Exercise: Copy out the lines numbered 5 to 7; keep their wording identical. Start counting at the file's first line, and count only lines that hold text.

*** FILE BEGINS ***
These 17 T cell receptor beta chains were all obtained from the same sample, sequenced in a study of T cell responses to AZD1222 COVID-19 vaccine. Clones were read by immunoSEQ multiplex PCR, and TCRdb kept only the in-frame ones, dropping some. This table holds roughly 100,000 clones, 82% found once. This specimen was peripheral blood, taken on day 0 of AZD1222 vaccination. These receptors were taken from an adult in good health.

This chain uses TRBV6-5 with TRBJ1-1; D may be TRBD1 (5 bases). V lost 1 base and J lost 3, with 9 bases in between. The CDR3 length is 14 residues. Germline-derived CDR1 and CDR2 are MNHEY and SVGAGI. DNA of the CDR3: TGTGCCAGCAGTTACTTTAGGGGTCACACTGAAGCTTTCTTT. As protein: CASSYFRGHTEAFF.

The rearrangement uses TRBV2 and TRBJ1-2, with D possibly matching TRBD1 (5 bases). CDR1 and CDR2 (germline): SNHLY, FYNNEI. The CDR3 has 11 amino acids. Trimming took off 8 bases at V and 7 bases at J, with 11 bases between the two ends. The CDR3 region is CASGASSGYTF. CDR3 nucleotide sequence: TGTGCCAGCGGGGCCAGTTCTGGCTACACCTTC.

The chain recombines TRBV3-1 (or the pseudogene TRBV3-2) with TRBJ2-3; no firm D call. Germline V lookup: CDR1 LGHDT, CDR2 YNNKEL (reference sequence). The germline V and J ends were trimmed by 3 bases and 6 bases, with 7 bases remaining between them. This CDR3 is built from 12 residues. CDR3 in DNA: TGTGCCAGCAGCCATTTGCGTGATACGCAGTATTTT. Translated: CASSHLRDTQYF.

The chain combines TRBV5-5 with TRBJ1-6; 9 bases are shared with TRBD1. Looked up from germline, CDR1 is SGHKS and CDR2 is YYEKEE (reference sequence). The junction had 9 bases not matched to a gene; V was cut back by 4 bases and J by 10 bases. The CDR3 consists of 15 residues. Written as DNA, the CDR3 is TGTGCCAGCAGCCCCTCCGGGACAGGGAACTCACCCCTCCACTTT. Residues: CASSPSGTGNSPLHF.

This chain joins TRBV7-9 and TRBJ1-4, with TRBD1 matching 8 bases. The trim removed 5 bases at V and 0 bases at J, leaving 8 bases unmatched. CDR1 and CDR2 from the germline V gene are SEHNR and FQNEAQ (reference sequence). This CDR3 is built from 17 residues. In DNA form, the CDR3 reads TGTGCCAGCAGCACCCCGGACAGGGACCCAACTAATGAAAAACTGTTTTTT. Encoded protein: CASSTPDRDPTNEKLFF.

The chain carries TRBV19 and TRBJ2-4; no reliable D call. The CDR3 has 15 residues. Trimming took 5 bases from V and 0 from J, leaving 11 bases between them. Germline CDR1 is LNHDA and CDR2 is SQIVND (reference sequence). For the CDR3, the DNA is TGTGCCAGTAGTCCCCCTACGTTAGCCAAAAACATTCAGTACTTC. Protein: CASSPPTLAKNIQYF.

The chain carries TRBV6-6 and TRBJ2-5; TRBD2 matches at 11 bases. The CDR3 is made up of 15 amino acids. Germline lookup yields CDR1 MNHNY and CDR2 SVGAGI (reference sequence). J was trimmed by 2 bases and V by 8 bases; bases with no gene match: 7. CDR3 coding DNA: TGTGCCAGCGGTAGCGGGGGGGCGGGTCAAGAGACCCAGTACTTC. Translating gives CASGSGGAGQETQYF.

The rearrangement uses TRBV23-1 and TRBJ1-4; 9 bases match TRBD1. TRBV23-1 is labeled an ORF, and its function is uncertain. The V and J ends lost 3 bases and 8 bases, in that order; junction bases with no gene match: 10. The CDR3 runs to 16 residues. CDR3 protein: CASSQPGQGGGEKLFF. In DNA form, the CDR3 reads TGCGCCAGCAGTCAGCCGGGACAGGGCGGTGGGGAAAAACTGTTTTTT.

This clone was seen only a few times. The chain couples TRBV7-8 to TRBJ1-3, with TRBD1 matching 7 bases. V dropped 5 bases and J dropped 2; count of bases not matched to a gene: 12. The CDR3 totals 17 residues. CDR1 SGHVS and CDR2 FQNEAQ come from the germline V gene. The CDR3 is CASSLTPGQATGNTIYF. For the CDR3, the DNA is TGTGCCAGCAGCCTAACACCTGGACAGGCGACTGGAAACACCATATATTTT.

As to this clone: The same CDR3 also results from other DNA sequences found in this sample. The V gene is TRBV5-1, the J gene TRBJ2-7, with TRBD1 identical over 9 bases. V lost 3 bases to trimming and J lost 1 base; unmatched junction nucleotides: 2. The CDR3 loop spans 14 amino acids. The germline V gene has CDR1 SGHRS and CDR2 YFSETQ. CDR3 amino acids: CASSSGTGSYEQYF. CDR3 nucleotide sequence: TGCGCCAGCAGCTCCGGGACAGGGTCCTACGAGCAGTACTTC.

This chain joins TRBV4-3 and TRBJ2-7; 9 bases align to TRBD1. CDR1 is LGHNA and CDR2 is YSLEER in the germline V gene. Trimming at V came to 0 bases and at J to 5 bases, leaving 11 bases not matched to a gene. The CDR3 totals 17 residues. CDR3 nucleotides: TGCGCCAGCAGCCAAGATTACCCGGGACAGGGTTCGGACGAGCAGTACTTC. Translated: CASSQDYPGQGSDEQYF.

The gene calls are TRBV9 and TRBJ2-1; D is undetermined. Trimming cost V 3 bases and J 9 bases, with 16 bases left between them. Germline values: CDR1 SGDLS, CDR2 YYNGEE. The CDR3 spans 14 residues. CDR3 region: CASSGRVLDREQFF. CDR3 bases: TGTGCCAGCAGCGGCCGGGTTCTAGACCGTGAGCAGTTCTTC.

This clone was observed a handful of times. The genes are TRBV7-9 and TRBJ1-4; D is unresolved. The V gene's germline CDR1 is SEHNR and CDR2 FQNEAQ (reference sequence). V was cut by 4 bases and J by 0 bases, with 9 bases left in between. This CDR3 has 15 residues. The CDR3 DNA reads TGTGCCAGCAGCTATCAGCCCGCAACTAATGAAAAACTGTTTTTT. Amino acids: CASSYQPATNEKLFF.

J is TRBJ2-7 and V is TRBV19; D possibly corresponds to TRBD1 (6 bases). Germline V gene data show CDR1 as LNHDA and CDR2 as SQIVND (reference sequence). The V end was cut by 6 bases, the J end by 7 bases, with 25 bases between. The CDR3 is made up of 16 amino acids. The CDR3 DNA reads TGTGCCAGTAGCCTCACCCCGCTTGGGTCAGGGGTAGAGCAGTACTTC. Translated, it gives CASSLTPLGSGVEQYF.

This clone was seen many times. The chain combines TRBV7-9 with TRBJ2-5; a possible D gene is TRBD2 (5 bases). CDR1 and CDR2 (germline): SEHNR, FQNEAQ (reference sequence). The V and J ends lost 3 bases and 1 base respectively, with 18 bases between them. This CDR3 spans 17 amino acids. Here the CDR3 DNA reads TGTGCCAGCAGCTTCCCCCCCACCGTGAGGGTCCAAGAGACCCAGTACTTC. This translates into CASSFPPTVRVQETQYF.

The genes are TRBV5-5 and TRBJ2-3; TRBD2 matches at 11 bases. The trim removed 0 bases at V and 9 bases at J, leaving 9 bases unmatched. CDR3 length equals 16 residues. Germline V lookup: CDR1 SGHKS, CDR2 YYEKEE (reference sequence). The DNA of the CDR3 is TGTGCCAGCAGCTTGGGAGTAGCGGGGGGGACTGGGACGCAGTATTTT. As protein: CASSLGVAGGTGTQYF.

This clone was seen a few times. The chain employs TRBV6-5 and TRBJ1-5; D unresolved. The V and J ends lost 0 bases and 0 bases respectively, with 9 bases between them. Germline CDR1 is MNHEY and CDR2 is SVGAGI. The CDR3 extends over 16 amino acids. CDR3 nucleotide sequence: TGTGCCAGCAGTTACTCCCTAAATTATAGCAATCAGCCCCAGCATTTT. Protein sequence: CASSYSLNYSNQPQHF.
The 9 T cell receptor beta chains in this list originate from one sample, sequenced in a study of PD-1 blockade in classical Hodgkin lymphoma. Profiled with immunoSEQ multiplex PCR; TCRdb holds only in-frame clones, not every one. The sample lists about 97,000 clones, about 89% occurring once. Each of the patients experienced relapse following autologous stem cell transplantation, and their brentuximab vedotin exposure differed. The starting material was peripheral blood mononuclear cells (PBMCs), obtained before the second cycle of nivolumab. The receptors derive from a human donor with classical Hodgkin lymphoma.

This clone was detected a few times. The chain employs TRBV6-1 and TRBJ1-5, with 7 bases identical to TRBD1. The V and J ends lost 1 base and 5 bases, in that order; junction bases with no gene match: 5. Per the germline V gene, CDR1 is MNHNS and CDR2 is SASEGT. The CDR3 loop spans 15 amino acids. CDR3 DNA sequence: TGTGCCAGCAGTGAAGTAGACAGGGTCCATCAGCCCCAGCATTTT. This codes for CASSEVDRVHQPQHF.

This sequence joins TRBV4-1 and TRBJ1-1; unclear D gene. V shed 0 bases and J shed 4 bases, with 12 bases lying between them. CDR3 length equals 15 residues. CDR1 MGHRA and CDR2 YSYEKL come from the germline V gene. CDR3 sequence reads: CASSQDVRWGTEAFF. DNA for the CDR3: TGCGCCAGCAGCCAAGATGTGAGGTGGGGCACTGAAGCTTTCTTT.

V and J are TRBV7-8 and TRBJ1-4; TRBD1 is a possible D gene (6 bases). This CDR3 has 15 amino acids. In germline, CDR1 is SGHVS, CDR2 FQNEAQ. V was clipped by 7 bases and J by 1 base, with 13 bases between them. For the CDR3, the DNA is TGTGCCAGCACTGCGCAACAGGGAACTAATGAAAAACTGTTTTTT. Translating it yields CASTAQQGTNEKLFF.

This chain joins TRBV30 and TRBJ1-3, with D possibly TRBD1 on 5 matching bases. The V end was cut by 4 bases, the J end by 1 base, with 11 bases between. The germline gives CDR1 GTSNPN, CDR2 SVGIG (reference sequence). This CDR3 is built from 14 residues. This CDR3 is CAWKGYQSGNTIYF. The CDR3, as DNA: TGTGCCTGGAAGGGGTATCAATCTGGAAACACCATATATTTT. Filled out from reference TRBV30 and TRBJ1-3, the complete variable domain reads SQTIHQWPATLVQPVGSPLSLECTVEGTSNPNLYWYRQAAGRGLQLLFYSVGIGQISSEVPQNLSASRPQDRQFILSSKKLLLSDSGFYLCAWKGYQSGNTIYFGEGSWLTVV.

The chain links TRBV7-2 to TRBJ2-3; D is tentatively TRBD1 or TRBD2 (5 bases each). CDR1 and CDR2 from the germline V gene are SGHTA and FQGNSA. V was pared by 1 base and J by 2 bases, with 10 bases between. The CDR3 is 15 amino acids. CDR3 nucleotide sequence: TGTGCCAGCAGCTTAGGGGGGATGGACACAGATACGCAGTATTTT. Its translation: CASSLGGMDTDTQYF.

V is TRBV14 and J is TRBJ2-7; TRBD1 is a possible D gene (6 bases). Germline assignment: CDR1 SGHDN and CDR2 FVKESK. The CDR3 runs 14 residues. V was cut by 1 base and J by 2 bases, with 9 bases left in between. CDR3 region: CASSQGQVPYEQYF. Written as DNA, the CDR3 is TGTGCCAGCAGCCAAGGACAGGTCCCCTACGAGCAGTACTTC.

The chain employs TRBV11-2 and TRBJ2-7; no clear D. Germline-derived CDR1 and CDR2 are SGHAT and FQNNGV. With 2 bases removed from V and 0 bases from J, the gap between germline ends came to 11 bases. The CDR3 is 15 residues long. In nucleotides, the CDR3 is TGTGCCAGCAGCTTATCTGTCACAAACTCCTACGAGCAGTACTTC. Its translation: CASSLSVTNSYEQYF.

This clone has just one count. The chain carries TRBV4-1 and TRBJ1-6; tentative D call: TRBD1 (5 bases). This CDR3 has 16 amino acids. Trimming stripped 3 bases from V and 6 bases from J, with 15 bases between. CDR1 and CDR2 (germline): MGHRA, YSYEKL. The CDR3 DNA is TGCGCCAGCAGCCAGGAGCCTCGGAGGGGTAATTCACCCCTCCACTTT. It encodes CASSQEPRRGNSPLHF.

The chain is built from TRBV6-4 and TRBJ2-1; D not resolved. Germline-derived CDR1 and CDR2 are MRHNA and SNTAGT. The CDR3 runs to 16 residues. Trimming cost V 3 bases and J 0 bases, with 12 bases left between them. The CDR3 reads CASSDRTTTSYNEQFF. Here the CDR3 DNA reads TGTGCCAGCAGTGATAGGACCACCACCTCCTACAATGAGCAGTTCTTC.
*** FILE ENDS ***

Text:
The chain combines TRBV5-5 with TRBJ1-6; 9 bases are shared with TRBD1. Looked up from germline, CDR1 is SGHKS and CDR2 is YYEKEE (reference sequence). The junction had 9 bases not matched to a gene; V was cut back by 4 bases and J by 10 bases. The CDR3 consists of 15 residues. Written as DNA, the CDR3 is TGTGCCAGCAGCCCCTCCGGGACAGGGAACTCACCCCTCCACTTT. Residues: CASSPSGTGNSPLHF.

This chain joins TRBV7-9 and TRBJ1-4, with TRBD1 matching 8 bases. The trim removed 5 bases at V and 0 bases at J, leaving 8 bases unmatched. CDR1 and CDR2 from the germline V gene are SEHNR and FQNEAQ (reference sequence). This CDR3 is built from 17 residues. In DNA form, the CDR3 reads TGTGCCAGCAGCACCCCGGACAGGGACCCAACTAATGAAAAACTGTTTTTT. Encoded protein: CASSTPDRDPTNEKLFF.

The chain carries TRBV19 and TRBJ2-4; no reliable D call. The CDR3 has 15 residues. Trimming took 5 bases from V and 0 from J, leaving 11 bases between them. Germline CDR1 is LNHDA and CDR2 is SQIVND (reference sequence). For the CDR3, the DNA is TGTGCCAGTAGTCCCCCTACGTTAGCCAAAAACATTCAGTACTTC. Protein: CASSPPTLAKNIQYF.